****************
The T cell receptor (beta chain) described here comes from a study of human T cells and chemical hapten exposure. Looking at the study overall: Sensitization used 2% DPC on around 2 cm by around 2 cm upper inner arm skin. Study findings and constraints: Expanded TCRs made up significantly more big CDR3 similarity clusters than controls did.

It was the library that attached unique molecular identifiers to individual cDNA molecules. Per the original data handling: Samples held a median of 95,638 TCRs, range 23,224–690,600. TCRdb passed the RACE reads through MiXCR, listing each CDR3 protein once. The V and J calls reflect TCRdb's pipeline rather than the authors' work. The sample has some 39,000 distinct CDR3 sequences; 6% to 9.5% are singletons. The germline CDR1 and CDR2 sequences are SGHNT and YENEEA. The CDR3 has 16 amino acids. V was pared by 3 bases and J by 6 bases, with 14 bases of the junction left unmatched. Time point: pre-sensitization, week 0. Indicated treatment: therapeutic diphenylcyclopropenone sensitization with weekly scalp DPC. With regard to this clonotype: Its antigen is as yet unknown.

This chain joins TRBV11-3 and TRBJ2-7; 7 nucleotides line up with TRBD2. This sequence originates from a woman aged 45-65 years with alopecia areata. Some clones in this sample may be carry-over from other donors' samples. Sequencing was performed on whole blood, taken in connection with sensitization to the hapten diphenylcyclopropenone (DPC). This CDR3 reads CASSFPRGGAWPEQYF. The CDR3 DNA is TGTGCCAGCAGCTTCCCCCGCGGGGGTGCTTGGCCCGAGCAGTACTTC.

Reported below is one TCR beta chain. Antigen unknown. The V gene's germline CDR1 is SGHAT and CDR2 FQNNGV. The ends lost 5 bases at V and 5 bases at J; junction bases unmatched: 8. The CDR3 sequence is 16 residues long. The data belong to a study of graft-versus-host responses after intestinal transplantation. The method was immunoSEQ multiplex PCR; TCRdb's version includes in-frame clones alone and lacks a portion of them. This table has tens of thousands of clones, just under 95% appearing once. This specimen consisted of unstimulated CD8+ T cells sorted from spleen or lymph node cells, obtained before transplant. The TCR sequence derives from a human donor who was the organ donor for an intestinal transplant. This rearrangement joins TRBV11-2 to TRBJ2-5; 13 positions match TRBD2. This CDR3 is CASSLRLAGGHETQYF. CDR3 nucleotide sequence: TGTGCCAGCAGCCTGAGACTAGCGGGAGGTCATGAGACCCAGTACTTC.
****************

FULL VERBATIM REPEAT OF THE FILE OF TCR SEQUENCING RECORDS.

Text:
The T cell receptor (beta chain) described here comes from a study of human T cells and chemical hapten exposure. Looking at the study overall: Sensitization used 2% DPC on around 2 cm by around 2 cm upper inner arm skin. Study findings and constraints: Expanded TCRs made up significantly more big CDR3 similarity clusters than controls did.

It was the library that attached unique molecular identifiers to individual cDNA molecules. Per the original data handling: Samples held a median of 95,638 TCRs, range 23,224–690,600. TCRdb passed the RACE reads through MiXCR, listing each CDR3 protein once. The V and J calls reflect TCRdb's pipeline rather than the authors' work. The sample has some 39,000 distinct CDR3 sequences; 6% to 9.5% are singletons. The germline CDR1 and CDR2 sequences are SGHNT and YENEEA. The CDR3 has 16 amino acids. V was pared by 3 bases and J by 6 bases, with 14 bases of the junction left unmatched. Time point: pre-sensitization, week 0. Indicated treatment: therapeutic diphenylcyclopropenone sensitization with weekly scalp DPC. With regard to this clonotype: Its antigen is as yet unknown.

This chain joins TRBV11-3 and TRBJ2-7; 7 nucleotides line up with TRBD2. This sequence originates from a woman aged 45-65 years with alopecia areata. Some clones in this sample may be carry-over from other donors' samples. Sequencing was performed on whole blood, taken in connection with sensitization to the hapten diphenylcyclopropenone (DPC). This CDR3 reads CASSFPRGGAWPEQYF. The CDR3 DNA is TGTGCCAGCAGCTTCCCCCGCGGGGGTGCTTGGCCCGAGCAGTACTTC.

Reported below is one TCR beta chain. Antigen unknown. The V gene's germline CDR1 is SGHAT and CDR2 FQNNGV. The ends lost 5 bases at V and 5 bases at J; junction bases unmatched: 8. The CDR3 sequence is 16 residues long. The data belong to a study of graft-versus-host responses after intestinal transplantation. The method was immunoSEQ multiplex PCR; TCRdb's version includes in-frame clones alone and lacks a portion of them. This table has tens of thousands of clones, just under 95% appearing once. This specimen consisted of unstimulated CD8+ T cells sorted from spleen or lymph node cells, obtained before transplant. The TCR sequence derives from a human donor who was the organ donor for an intestinal transplant. This rearrangement joins TRBV11-2 to TRBJ2-5; 13 positions match TRBD2. This CDR3 is CASSLRLAGGHETQYF. CDR3 nucleotide sequence: TGTGCCAGCAGCCTGAGACTAGCGGGAGGTCATGAGACCCAGTACTTC.